Most of the people responsible for the events of that day – from Jim Jones; to the shooters at the Port Kaituma airstrip; to the people involved in ordering, stockpiling, and mixing the poison; to the parents who administered the poison to their children; to the unknown persons who may have forced reluctant Jonestown residents to take the poison – died along with the others and could not be reached by US and Guyanese justice systems. Instead, both the governments of Guyana and the United States went after two men who survived.
Chuck Beikman was present at some point in the bathroom at the Temple headquarters in Lamaha Gardens when Sharon Amos and her three children died of knife wounds, and he served five years in a Guyana jail following his conviction on charges stemming from those deaths. He eventually returned to his home state of Indiana, where he died in 2001.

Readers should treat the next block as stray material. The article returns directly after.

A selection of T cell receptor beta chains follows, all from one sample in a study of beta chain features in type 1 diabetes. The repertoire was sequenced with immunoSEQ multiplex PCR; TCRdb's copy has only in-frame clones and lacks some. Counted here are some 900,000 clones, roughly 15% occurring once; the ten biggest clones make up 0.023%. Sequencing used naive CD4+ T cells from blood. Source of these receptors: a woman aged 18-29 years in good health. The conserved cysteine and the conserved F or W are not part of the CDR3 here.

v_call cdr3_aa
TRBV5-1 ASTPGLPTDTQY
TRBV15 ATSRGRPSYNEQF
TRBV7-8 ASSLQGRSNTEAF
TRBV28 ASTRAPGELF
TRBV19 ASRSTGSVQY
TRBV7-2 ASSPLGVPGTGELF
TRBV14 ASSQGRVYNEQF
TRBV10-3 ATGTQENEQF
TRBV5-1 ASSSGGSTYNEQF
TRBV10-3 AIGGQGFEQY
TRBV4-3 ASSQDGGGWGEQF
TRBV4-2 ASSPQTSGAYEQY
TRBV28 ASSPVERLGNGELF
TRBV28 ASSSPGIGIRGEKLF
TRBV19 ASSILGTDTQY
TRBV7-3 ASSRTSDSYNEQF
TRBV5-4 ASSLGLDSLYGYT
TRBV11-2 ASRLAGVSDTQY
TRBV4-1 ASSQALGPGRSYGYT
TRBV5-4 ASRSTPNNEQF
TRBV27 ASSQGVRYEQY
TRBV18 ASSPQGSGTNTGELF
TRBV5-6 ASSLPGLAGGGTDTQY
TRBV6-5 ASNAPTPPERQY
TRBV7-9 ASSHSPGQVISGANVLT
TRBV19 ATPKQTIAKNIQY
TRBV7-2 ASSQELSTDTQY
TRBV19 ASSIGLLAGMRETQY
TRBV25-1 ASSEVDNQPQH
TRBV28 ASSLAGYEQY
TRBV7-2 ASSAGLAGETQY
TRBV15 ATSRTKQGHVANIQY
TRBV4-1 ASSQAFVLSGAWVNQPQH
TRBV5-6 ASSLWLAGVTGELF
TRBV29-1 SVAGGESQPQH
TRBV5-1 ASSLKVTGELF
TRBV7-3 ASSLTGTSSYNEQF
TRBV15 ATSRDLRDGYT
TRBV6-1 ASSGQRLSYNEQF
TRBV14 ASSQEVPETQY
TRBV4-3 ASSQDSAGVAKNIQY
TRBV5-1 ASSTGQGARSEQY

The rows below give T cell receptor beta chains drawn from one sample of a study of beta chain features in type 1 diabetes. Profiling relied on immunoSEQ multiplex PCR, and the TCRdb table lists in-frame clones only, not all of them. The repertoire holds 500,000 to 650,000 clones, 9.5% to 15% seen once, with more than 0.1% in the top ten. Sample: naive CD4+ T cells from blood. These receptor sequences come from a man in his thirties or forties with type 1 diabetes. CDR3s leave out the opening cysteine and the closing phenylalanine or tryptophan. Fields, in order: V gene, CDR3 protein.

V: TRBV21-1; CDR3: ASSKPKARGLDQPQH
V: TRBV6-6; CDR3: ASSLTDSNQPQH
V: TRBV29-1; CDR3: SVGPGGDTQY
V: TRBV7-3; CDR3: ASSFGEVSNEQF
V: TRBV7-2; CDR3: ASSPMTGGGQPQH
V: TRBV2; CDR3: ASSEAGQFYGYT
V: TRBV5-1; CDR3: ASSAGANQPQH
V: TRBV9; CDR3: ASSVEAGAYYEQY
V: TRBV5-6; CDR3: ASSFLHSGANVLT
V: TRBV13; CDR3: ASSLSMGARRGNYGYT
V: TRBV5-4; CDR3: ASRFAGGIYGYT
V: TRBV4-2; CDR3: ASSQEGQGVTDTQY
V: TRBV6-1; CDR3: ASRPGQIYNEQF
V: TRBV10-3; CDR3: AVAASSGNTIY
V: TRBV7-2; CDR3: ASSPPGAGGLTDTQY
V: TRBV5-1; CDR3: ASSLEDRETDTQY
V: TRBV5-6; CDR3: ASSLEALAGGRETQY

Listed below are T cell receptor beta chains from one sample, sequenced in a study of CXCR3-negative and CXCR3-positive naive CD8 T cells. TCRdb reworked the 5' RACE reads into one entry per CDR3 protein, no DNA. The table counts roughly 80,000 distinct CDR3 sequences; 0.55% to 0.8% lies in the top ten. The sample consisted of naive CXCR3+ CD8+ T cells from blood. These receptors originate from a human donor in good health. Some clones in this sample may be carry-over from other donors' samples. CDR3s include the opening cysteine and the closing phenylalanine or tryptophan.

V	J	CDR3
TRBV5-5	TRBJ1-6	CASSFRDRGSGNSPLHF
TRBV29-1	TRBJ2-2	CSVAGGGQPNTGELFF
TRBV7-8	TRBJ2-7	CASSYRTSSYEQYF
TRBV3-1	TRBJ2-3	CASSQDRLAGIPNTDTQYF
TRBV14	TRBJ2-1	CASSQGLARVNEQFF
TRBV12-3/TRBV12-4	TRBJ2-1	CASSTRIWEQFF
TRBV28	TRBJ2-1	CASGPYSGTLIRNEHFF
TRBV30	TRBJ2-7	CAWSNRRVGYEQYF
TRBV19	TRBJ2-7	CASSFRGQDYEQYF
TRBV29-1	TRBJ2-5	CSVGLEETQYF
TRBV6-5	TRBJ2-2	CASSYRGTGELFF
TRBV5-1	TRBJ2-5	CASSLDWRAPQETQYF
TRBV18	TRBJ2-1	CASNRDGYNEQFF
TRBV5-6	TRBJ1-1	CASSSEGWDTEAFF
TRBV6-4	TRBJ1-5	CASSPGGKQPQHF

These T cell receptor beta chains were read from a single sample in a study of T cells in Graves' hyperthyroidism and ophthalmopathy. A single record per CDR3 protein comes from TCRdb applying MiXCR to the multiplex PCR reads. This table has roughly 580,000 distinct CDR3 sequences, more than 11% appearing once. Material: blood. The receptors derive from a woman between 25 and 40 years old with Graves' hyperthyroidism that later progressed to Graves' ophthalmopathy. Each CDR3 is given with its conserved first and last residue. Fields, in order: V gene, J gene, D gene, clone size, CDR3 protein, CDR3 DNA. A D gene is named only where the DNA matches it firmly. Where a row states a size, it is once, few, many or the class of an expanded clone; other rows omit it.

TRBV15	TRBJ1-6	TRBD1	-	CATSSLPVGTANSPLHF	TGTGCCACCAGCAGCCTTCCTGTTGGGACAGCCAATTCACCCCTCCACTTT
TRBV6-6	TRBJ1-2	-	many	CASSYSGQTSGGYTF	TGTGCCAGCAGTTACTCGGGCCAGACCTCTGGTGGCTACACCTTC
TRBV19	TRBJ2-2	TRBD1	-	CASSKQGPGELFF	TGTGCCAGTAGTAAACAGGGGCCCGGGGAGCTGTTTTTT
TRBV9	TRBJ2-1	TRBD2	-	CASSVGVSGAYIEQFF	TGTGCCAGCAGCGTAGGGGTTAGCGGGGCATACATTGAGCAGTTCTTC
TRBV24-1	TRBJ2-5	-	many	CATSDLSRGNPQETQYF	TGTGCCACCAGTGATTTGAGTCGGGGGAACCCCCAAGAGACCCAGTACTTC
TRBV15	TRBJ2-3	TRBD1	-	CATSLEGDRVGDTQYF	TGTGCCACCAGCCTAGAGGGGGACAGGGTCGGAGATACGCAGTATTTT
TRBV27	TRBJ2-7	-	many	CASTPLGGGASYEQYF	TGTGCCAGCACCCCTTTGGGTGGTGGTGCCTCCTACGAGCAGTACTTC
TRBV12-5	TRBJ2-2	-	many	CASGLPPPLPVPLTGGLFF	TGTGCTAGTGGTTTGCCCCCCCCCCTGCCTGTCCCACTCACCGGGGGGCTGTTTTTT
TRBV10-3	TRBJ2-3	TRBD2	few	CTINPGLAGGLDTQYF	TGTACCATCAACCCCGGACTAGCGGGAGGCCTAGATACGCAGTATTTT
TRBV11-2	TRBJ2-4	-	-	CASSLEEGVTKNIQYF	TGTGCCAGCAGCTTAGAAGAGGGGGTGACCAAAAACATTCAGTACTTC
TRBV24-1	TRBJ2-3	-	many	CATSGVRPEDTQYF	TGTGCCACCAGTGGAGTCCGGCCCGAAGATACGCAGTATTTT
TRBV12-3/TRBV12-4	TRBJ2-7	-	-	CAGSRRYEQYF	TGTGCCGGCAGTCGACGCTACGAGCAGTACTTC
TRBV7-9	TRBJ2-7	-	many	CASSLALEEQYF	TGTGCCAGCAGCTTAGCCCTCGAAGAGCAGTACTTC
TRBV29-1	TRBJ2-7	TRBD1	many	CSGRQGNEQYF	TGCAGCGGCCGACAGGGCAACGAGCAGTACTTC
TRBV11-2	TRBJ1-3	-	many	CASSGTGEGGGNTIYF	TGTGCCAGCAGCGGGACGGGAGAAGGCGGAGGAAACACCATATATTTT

Larry Layton, who posed as a defector on November 18 and who shot and wounded two people inside an airplane while Congressman Ryan and four others were gunned down at the Port Kaituma airstrip, was acquitted of all counts of murder by a court in Guyana. He was then extradited to the U.S. for trial on counts of conspiracy to murder a member of Congress. The first trial ended in a hung jury; a second jury convicted him. After serving a total of 18 years in prison, he was paroled in 2002. In March 2011, the Parole Commission terminated its supervision of Larry, and he is now a free man. He lives in California.
No one was ever charged in connection with the deaths in Jonestown themselves.